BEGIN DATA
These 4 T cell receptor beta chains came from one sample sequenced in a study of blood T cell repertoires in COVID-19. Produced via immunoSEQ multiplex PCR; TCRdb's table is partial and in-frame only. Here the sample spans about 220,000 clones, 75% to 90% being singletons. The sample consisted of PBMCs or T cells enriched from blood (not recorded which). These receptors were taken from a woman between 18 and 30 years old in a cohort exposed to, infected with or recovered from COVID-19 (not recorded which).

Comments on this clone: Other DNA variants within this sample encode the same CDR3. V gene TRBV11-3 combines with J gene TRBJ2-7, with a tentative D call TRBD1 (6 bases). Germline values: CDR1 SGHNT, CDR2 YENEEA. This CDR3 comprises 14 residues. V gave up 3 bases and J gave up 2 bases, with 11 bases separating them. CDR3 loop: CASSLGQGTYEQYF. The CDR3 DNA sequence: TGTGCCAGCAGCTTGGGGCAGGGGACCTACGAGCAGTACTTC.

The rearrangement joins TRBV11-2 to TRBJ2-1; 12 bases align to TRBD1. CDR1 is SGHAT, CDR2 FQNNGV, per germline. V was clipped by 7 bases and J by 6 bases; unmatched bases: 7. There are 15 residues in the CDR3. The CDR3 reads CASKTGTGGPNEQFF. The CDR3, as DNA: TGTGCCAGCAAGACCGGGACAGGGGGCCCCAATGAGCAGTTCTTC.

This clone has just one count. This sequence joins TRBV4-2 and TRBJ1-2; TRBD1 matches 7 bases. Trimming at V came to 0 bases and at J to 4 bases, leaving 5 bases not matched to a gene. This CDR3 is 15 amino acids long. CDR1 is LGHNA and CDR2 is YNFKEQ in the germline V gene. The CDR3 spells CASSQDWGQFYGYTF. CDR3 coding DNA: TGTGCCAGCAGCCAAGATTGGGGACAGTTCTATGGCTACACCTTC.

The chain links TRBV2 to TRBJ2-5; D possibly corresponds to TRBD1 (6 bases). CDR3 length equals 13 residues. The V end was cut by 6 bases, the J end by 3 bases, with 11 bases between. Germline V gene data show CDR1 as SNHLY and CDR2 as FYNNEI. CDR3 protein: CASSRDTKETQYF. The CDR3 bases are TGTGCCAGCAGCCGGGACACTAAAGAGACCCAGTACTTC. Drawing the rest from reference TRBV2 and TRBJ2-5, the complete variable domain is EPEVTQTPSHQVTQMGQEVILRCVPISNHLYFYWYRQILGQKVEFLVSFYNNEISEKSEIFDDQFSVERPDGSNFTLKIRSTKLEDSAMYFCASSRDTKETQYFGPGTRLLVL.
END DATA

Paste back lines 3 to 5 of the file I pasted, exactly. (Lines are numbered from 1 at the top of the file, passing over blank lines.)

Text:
The rearrangement joins TRBV11-2 to TRBJ2-1; 12 bases align to TRBD1. CDR1 is SGHAT, CDR2 FQNNGV, per germline. V was clipped by 7 bases and J by 6 bases; unmatched bases: 7. There are 15 residues in the CDR3. The CDR3 reads CASKTGTGGPNEQFF. The CDR3, as DNA: TGTGCCAGCAAGACCGGGACAGGGGGCCCCAATGAGCAGTTCTTC.

This clone has just one count. This sequence joins TRBV4-2 and TRBJ1-2; TRBD1 matches 7 bases. Trimming at V came to 0 bases and at J to 4 bases, leaving 5 bases not matched to a gene. This CDR3 is 15 amino acids long. CDR1 is LGHNA and CDR2 is YNFKEQ in the germline V gene. The CDR3 spells CASSQDWGQFYGYTF. CDR3 coding DNA: TGTGCCAGCAGCCAAGATTGGGGACAGTTCTATGGCTACACCTTC.

The chain links TRBV2 to TRBJ2-5; D possibly corresponds to TRBD1 (6 bases). CDR3 length equals 13 residues. The V end was cut by 6 bases, the J end by 3 bases, with 11 bases between. Germline V gene data show CDR1 as SNHLY and CDR2 as FYNNEI. CDR3 protein: CASSRDTKETQYF. The CDR3 bases are TGTGCCAGCAGCCGGGACACTAAAGAGACCCAGTACTTC. Drawing the rest from reference TRBV2 and TRBJ2-5, the complete variable domain is EPEVTQTPSHQVTQMGQEVILRCVPISNHLYFYWYRQILGQKVEFLVSFYNNEISEKSEIFDDQFSVERPDGSNFTLKIRSTKLEDSAMYFCASSRDTKETQYFGPGTRLLVL.